JTF (just the facts): A total of 24 black and white photographs, framed in black and matted, and hung against grey and off-white walls throughout the gallery space. The works on display were printed using a mix of processes: most are gelatin silver, but there are a few inkjet prints included as well. All of the prints are 24×20 in size (or reverse) and are uneditioned. The images were made in Northern England between 1974 and 1988. Most of the prints are modern prints made recently by Killip himself; a select number of vintage prints are also on view. (Installation shots at right.)
Comments/Context: Even after many years as a collector, the intricacies of how the markets for photography operate often still puzzle me. I wonder: how is it possible that until now a photographer as talented and influential as Chris Killip has failed to have a solo gallery show in the US? Curators and institutions have long known his work, and In Flagrante is widely recognized as one of the great photobooks of all time. How is it then that he doesn’t have a broader following? It’s a complete head scratcher.
This show gathers together a mix of the known and unknown Chris Killip
, a few images that might be familiar and a number of pictures that have never been published. The works document the lives of ordinary people in the North of England during the 1970s and 1980s as the governments of Margaret Thatcher and others worked to dismantle much of the country’s aging industrial base. The pictures might be classified as ‘social documentary’, but I think this label overlooks the strength of emotion that simmers underneath his photographs.
Killip is able to capture a whole range of related feelings through the turn of an arm, an expression on a face, or the stance of a man in an overcoat. These images uncover despair, weariness, anxiety, and boredom from the inside, and with a sense of empathy that makes the situations achingly real. He then uses careful juxtapositions to both express glimmers of hope and simultaneously undermine them. Children play amidst the squalor of housing projects or on building scaffolding (like an improvised jungle gym) with dirty smokestacks in the background. A family sits on a blanket in their Sunday best, surrounded by trash and worn out grass. Gardens of roses and brussel sprouts are flanked by broken fences, rubbish bins, and plywood walls covered with torn posters. ‘True love’ is chalked on a brick wall near a sidewalk strewn with newspapers and garbage. Confrontation and violence seem just outside the frame, as the society slowly breaks down under the weight of declining prospects. Neighbors are reduced to peeping out of their windows, fearful of the world outside.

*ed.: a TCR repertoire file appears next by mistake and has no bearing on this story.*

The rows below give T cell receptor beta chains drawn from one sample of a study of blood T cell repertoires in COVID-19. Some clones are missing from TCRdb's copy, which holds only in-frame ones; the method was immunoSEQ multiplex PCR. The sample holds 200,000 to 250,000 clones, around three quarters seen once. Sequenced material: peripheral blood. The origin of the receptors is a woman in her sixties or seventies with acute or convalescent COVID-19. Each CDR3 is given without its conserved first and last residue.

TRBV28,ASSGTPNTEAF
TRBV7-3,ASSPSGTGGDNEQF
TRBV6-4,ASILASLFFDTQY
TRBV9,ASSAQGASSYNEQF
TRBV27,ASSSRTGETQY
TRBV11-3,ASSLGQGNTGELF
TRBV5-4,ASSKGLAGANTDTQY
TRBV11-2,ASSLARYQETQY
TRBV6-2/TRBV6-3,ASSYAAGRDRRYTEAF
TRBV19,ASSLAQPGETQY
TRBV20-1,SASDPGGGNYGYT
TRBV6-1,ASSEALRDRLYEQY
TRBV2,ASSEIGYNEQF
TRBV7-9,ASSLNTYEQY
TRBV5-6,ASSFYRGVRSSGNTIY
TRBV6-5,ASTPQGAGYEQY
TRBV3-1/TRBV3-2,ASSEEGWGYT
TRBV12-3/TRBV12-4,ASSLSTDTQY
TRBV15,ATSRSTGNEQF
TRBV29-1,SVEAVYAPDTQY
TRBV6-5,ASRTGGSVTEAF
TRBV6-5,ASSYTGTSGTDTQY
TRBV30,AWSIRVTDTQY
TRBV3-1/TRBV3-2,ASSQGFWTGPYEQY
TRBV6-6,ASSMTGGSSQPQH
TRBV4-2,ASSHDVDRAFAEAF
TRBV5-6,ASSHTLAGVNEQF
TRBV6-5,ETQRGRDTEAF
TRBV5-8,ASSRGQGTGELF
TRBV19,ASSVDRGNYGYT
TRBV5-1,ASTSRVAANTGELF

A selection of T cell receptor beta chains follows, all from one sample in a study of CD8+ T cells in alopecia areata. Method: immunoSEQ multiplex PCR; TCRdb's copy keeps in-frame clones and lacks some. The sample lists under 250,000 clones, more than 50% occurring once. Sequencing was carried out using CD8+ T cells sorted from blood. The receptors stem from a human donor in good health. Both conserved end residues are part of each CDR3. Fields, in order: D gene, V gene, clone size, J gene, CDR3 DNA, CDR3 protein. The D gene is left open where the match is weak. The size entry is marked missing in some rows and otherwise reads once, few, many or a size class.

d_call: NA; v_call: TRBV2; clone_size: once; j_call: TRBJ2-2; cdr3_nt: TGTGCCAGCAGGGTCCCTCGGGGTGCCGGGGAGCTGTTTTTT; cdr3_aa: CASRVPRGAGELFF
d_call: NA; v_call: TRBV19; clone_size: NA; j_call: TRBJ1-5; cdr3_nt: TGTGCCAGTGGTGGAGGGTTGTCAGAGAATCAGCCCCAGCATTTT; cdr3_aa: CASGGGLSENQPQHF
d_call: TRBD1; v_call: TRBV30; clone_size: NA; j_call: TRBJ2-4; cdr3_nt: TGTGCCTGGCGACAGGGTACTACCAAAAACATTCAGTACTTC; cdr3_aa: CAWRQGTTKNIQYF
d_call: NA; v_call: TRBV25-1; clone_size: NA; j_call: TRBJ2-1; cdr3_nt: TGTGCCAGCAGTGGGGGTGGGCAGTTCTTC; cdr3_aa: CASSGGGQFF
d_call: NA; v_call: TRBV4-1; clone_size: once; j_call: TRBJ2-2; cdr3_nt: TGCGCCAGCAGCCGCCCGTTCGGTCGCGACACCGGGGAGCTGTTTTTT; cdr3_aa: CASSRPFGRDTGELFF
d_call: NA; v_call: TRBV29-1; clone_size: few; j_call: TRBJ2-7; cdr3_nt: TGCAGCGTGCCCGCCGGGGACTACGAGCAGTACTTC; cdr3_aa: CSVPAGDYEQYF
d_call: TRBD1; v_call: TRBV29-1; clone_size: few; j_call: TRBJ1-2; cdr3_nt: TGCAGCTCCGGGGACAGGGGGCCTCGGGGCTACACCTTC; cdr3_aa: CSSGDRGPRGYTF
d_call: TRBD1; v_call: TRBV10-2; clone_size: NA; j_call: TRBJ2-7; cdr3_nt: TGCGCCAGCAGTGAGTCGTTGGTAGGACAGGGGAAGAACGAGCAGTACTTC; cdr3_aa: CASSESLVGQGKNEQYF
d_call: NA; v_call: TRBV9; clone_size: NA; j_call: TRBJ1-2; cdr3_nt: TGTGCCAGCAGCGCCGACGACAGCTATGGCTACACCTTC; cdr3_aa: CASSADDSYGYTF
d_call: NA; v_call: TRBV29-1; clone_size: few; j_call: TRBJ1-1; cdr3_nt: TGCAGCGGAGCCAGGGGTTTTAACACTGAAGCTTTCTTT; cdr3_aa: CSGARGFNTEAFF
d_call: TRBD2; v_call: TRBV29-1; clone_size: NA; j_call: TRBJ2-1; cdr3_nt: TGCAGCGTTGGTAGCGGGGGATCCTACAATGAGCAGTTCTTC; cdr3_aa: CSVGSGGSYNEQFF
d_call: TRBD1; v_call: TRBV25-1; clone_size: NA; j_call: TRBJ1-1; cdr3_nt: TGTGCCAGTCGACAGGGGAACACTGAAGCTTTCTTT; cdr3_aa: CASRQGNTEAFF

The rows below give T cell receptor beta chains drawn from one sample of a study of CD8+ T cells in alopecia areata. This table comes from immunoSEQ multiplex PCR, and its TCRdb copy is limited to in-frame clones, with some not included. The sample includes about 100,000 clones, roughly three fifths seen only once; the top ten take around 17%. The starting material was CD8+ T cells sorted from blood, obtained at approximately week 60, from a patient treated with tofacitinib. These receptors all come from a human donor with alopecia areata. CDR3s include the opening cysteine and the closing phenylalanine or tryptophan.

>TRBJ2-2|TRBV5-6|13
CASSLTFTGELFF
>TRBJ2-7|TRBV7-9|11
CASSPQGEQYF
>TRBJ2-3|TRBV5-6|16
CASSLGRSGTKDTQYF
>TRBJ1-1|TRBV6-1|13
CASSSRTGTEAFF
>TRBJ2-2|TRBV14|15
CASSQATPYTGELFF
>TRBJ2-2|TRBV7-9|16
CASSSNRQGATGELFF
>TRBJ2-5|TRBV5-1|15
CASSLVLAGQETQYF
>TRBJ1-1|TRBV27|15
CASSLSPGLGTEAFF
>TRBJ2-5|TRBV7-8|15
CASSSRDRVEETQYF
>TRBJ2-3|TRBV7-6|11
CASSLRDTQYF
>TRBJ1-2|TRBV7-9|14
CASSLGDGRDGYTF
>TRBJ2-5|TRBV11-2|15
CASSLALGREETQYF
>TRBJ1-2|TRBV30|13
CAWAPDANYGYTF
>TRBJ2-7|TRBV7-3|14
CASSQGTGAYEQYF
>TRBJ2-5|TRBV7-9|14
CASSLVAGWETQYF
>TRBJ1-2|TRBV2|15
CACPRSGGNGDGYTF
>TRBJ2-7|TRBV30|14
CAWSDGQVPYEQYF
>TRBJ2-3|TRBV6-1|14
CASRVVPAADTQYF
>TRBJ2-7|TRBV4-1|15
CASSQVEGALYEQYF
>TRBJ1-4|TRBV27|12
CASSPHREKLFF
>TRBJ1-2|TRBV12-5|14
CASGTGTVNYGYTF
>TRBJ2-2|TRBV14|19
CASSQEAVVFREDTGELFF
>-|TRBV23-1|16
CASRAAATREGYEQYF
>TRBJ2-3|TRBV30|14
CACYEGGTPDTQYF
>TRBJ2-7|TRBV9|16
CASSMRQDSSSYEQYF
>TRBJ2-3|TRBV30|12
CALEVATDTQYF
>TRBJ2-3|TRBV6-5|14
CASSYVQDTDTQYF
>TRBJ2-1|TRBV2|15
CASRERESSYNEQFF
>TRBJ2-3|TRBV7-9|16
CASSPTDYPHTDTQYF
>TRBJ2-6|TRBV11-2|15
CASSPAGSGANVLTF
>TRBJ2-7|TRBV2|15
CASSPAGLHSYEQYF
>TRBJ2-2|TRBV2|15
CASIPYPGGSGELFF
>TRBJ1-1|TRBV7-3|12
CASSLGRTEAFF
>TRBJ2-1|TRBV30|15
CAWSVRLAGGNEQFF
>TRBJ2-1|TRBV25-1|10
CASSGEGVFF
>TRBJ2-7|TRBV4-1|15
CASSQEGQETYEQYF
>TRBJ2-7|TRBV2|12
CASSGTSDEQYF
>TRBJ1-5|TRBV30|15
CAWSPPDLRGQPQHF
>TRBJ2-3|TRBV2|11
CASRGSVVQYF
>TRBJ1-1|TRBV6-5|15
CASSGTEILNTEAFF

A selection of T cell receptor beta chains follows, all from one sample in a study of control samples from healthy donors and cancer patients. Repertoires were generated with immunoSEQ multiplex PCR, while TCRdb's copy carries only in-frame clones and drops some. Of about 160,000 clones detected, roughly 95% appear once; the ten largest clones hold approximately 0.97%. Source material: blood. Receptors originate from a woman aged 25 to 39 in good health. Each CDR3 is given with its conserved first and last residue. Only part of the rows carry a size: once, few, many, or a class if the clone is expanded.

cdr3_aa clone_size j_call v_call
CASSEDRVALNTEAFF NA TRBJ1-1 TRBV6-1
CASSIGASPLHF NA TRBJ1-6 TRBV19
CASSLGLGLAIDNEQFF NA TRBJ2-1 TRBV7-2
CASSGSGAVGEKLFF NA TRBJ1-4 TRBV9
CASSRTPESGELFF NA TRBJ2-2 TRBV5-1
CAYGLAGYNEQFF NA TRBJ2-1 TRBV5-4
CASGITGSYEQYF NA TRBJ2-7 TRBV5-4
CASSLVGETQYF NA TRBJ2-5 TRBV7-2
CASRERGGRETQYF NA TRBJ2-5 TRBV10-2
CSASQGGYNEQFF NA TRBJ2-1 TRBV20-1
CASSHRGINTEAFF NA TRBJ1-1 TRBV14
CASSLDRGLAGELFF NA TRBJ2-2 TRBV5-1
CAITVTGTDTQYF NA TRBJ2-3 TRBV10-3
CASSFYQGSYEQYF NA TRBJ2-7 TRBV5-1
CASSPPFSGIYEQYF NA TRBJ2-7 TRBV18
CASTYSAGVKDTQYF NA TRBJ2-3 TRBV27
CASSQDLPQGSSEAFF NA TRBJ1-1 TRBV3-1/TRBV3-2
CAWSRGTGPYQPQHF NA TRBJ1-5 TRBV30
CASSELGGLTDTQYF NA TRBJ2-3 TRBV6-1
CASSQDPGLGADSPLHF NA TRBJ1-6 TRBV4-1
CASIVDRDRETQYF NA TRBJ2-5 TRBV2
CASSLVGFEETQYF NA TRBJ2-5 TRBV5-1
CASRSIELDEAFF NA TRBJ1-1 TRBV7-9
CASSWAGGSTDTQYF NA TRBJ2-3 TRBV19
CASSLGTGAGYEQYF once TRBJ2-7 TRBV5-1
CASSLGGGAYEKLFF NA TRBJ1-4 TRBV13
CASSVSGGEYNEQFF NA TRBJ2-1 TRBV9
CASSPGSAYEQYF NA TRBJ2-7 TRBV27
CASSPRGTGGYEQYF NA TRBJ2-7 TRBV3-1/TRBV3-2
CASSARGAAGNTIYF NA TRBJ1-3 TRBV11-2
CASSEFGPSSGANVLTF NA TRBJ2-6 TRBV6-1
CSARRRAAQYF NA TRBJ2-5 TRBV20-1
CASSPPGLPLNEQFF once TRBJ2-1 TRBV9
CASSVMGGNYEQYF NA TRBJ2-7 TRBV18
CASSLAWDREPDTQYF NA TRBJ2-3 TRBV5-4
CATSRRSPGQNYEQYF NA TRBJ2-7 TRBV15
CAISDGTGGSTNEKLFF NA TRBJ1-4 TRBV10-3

In seeing these images in person for the first time, I felt a direct connection to the work of David Goldblatt
, to the telling of larger, more complicated stories through the nuances of smaller everyday moments. There is the same sense of making pictures that have a pointed political message, by catching the contrasts but without highlighting the obvious. Individually and together, Killip’s
images tell the sad stories of slow, relentless decay and of the harsh tests to their resilience that these people have had to repeatedly endure.
I came away from this show with an increased appreciation for both Killip’s compositional skills and craftsmanship, as well as his ability to single out resonant moments that can help outsiders to better understand the plight of his subjects. It’s an impressive body of work, full of durably memorable images of the edges of hopelessness.
The prints in this show are priced as follows: the contemporary prints are $4500 each, while the vintage prints are $10000 each. Surprisingly, Killip’s
work has not yet become widely available in the secondary markets. A few recent prints have come to market in the past few years, fetching prices between $3000 and $6000, but there are so few data points, it is hard to chart much of a line. As a result, gallery retail is likely the only option for interested collectors at this point, and Amador
sole representative in the US. The artist is also represented by Eric Franck Fine Art (here
) in London.
** (two stars) VERY GOOD (rating system described here
- Artist site (here)
- Harvard faculty page (here)
- Book: Errata Editions In Flagrante (here)